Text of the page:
without the need for special linker trickery (although, even as such, it is
necessary for the classes to "exist" in the object system both before
compiling the module, and before running any code in the module, which in
the case of the JVM would mean declaring the classes to the object system
prior to JIT'ing the module...).

in part, the above restriction is because the system doesn't actually define
the classes internally (which would require adding a mirror class/instance
system in the RPNIL compiler), but instead "imports" objects from the
external C/I system and builds against those (this does save, however, when
compiling a module, as it is just like "import this class", rather than
having to declare the enti
 
 
 

call frames, or not call frames...

Post by robertwess » Thu, 22 Jan 2009 17:48:48


Out of curiosity, what strategy are you using to manage C objects and
pointers such that the code will make it past the byte code verifier?

 
 
 

call frames, or not call frames...

Post by Robbert Ha » Thu, 22 Jan 2009 21:13:42


Is there any reason you couldn't allocate these frames on the stack? You
say that a frame is created when a call is made and released when the
call returns. This suggests to me that stack allocation is an option.

Taking a step up, I wonder why you have to worry about classes and
calling conventions as much as you do. You say the reason is that RPNIL
was designed to deal with C. It seems to me you could translate the
operations of your source program into something that can be expressed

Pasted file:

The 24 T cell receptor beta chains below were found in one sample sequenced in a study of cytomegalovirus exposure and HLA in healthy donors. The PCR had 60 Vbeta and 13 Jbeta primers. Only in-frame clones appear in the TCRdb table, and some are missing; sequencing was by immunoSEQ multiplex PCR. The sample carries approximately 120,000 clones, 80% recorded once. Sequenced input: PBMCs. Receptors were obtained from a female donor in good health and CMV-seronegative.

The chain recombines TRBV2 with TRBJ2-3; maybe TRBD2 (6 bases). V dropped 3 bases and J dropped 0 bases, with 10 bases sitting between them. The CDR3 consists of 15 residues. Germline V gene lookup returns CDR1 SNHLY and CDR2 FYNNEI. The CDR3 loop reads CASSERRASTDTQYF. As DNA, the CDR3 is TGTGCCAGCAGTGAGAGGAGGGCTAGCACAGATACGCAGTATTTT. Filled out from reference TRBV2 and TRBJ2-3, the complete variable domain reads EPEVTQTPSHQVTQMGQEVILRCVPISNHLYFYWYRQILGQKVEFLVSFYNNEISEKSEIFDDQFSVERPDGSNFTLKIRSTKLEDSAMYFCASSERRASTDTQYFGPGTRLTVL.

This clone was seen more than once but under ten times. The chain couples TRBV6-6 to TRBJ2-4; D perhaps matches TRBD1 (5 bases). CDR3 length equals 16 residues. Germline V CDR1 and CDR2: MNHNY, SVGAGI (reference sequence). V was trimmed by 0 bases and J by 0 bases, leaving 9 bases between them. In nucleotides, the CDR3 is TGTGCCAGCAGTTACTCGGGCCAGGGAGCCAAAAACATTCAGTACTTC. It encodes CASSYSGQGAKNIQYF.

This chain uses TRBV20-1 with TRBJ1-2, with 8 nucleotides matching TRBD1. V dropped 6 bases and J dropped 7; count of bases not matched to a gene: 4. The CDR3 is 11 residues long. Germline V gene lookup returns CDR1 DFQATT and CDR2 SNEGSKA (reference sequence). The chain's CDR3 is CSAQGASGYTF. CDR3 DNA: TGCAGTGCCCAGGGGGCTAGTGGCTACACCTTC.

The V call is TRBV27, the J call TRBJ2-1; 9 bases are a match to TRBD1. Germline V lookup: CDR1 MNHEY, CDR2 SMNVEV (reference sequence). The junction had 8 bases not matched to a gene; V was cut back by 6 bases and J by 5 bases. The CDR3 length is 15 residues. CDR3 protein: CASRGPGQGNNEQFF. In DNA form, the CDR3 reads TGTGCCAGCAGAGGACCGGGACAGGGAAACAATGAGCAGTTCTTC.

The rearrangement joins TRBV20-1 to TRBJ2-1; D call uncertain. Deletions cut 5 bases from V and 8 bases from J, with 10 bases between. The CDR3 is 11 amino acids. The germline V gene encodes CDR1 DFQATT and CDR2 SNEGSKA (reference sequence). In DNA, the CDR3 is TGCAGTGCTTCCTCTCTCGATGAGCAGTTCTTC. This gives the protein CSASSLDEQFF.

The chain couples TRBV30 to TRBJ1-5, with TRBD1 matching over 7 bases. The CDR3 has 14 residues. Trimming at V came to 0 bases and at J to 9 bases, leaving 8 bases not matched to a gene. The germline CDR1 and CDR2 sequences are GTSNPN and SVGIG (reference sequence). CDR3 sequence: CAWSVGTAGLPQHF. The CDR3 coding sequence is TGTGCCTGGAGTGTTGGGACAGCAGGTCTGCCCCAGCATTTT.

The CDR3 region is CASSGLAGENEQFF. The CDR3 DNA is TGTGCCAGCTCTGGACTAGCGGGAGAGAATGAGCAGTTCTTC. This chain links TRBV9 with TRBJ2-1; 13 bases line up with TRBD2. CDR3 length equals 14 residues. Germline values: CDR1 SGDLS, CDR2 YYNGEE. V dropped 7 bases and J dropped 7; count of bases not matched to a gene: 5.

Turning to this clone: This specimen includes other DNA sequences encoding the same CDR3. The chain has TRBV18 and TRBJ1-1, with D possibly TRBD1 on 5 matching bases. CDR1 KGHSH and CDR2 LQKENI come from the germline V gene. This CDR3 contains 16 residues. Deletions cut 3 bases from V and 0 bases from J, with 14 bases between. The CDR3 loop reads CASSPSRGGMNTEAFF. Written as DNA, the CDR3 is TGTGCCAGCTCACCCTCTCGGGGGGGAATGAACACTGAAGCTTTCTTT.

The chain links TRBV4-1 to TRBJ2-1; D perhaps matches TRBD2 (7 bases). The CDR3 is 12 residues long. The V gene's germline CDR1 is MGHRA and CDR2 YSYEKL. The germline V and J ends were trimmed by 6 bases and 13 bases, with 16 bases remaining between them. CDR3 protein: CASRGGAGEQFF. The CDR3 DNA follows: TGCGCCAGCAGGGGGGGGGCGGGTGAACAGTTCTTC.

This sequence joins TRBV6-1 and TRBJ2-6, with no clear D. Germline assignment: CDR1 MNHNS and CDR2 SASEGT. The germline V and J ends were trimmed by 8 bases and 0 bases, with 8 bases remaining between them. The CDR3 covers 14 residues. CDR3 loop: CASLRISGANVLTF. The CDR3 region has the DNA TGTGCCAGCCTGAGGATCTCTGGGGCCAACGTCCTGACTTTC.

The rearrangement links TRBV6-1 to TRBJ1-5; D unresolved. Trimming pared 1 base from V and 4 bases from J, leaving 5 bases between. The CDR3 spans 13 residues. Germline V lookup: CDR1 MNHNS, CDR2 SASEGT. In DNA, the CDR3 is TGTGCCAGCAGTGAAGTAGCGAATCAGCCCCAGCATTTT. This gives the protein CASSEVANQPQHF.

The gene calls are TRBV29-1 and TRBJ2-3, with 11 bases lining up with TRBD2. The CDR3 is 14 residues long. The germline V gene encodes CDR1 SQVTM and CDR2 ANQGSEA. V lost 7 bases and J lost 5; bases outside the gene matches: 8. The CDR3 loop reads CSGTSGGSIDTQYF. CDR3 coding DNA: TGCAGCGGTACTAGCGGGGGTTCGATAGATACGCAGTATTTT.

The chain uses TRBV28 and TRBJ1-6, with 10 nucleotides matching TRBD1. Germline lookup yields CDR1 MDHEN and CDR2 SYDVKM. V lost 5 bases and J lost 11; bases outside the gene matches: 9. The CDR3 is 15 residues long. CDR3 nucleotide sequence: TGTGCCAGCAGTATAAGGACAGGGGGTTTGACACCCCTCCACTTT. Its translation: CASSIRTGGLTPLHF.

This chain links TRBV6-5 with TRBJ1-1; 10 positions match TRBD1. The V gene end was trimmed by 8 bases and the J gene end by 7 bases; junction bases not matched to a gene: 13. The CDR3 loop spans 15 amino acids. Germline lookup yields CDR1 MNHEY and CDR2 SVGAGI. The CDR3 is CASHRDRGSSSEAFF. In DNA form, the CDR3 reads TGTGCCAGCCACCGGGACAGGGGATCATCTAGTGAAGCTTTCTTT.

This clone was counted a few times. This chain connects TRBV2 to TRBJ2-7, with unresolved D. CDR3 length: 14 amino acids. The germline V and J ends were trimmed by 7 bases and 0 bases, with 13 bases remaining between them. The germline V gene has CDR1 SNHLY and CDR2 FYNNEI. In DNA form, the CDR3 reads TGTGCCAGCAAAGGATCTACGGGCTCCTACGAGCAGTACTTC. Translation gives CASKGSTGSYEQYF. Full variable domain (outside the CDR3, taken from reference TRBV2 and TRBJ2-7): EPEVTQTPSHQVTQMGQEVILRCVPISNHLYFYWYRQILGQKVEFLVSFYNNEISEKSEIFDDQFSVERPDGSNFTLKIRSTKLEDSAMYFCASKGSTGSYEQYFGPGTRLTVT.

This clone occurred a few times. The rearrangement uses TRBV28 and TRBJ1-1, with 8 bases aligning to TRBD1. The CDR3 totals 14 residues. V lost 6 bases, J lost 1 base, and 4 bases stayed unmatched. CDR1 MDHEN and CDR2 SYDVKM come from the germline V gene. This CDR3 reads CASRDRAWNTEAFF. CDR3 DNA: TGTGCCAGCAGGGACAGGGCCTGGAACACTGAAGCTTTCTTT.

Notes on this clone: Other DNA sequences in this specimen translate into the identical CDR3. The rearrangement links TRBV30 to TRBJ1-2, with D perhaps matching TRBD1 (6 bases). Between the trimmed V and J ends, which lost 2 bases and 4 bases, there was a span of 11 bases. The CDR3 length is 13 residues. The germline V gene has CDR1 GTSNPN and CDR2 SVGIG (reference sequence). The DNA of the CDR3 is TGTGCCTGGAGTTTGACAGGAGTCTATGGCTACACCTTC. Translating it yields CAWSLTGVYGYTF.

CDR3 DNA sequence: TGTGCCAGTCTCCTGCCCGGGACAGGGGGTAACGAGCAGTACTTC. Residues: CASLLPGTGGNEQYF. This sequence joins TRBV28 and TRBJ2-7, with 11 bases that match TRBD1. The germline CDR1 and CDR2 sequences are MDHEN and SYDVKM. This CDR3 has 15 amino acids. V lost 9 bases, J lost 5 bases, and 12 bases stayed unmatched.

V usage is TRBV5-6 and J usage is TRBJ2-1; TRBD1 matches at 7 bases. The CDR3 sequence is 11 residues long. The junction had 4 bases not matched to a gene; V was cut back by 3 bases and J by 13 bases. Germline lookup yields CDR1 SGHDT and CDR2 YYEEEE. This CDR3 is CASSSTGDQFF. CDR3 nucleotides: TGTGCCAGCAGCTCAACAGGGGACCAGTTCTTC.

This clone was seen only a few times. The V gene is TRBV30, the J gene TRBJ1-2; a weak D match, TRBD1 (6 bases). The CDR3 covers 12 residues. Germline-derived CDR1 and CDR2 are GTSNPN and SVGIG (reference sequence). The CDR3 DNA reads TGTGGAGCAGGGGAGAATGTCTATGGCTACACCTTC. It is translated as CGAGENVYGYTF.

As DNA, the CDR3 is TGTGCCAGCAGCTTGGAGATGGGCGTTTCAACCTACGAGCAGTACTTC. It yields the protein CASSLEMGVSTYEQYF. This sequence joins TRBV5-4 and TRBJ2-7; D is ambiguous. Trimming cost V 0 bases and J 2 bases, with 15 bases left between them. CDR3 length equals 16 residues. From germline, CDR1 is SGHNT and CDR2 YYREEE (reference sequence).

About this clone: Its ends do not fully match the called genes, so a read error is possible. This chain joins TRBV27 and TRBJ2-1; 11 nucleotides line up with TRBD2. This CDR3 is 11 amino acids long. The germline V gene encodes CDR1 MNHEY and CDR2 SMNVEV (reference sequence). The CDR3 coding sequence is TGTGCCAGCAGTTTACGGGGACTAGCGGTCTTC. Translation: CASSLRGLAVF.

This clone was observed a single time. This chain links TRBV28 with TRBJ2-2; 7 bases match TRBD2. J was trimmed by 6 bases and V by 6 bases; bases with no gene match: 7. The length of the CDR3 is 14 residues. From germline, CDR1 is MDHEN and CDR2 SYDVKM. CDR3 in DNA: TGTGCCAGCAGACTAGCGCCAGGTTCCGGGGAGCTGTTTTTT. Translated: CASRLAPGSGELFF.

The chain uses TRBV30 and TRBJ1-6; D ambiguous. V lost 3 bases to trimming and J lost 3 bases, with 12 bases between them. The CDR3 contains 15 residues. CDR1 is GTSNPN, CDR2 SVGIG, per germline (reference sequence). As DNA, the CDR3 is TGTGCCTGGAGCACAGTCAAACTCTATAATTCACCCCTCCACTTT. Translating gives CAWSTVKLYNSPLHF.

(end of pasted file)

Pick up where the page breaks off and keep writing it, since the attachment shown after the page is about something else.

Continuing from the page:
in C, and that RPNIL would then be able to deal with it. What I mean is:
instead of adapting RPNIL to the operations that the JVM and the CLI
expose, why don't you try to express those operations in terms of what
RPNIL already supports?

Regards,

Bob

--
There are 10 kinds of people in the world; those who understand trinary,
those who don't, and those who confuse it with binary.
 
 
 

call frames, or not call frames...

Post by cr8819 » Thu, 22 Jan 2009 22:44:10


errm, I am not compiling C to JBC here...


basically it is like this:
C -> RPNIL
JBC -> RPNIL
CIL -> RPNIL

RPNIL -> ASM

so, C never has to worry about the bytecode verifier...


crude attempt at ASCII diagrams (which will probably not survive the font
wars...).

RPNIL -> BGBASM
-> -> ->
\ / \
BGBDY -> BGBGC

BGBDY implements the object system (and other components). DYTy, DYClass,
and DYLL are subsystems of BGBDY.

BGBDY -> DYLL -> BGBASM
| \ | \ |
DYTy DYClass \ |
| / | /
RPNIL -----------+--- /


BGBDY := {DYTy, DYClass, DYLL, ...}
{DYTy, DYClass, DYLL, ...} -> BGBGC

RPNIL -> DYTy
RPNIL -> DYClass
RPNIL -> DYLL
RPNIL -> BGBASM


so, RPNIL uses a number of different components...

as for my JVM, I call it BJVM.

BJVM -> RPNIL
\ /
DYClass


ClassLoader -> BJVM
BJAS -> BJVM
BJS -> BJVM